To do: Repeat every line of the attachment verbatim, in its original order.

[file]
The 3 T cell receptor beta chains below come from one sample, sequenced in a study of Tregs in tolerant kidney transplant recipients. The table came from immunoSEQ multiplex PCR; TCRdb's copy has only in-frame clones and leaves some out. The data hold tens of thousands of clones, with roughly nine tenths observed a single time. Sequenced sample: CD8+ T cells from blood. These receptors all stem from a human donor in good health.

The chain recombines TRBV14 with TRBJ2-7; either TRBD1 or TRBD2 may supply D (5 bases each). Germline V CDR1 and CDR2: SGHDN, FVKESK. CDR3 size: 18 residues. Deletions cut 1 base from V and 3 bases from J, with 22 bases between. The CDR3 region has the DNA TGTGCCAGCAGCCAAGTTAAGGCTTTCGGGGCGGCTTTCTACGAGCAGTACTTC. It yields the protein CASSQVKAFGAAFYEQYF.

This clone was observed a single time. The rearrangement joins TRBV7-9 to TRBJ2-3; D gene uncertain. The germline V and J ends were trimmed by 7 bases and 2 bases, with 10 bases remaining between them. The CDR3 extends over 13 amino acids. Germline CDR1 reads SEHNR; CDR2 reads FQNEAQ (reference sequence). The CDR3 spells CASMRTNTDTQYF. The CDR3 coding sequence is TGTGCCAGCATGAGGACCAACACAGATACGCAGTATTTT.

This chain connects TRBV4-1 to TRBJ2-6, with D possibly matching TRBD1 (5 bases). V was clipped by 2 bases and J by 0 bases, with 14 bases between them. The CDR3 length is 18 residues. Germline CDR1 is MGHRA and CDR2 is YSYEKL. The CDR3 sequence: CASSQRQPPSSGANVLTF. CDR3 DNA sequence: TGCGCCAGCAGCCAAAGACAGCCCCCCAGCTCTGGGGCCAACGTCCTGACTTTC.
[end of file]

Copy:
The 3 T cell receptor beta chains below come from one sample, sequenced in a study of Tregs in tolerant kidney transplant recipients. The table came from immunoSEQ multiplex PCR; TCRdb's copy has only in-frame clones and leaves some out. The data hold tens of thousands of clones, with roughly nine tenths observed a single time. Sequenced sample: CD8+ T cells from blood. These receptors all stem from a human donor in good health.

The chain recombines TRBV14 with TRBJ2-7; either TRBD1 or TRBD2 may supply D (5 bases each). Germline V CDR1 and CDR2: SGHDN, FVKESK. CDR3 size: 18 residues. Deletions cut 1 base from V and 3 bases from J, with 22 bases between. The CDR3 region has the DNA TGTGCCAGCAGCCAAGTTAAGGCTTTCGGGGCGGCTTTCTACGAGCAGTACTTC. It yields the protein CASSQVKAFGAAFYEQYF.

This clone was observed a single time. The rearrangement joins TRBV7-9 to TRBJ2-3; D gene uncertain. The germline V and J ends were trimmed by 7 bases and 2 bases, with 10 bases remaining between them. The CDR3 extends over 13 amino acids. Germline CDR1 reads SEHNR; CDR2 reads FQNEAQ (reference sequence). The CDR3 spells CASMRTNTDTQYF. The CDR3 coding sequence is TGTGCCAGCATGAGGACCAACACAGATACGCAGTATTTT.

This chain connects TRBV4-1 to TRBJ2-6, with D possibly matching TRBD1 (5 bases). V was clipped by 2 bases and J by 0 bases, with 14 bases between them. The CDR3 length is 18 residues. Germline CDR1 is MGHRA and CDR2 is YSYEKL. The CDR3 sequence: CASSQRQPPSSGANVLTF. CDR3 DNA sequence: TGCGCCAGCAGCCAAAGACAGCCCCCCAGCTCTGGGGCCAACGTCCTGACTTTC.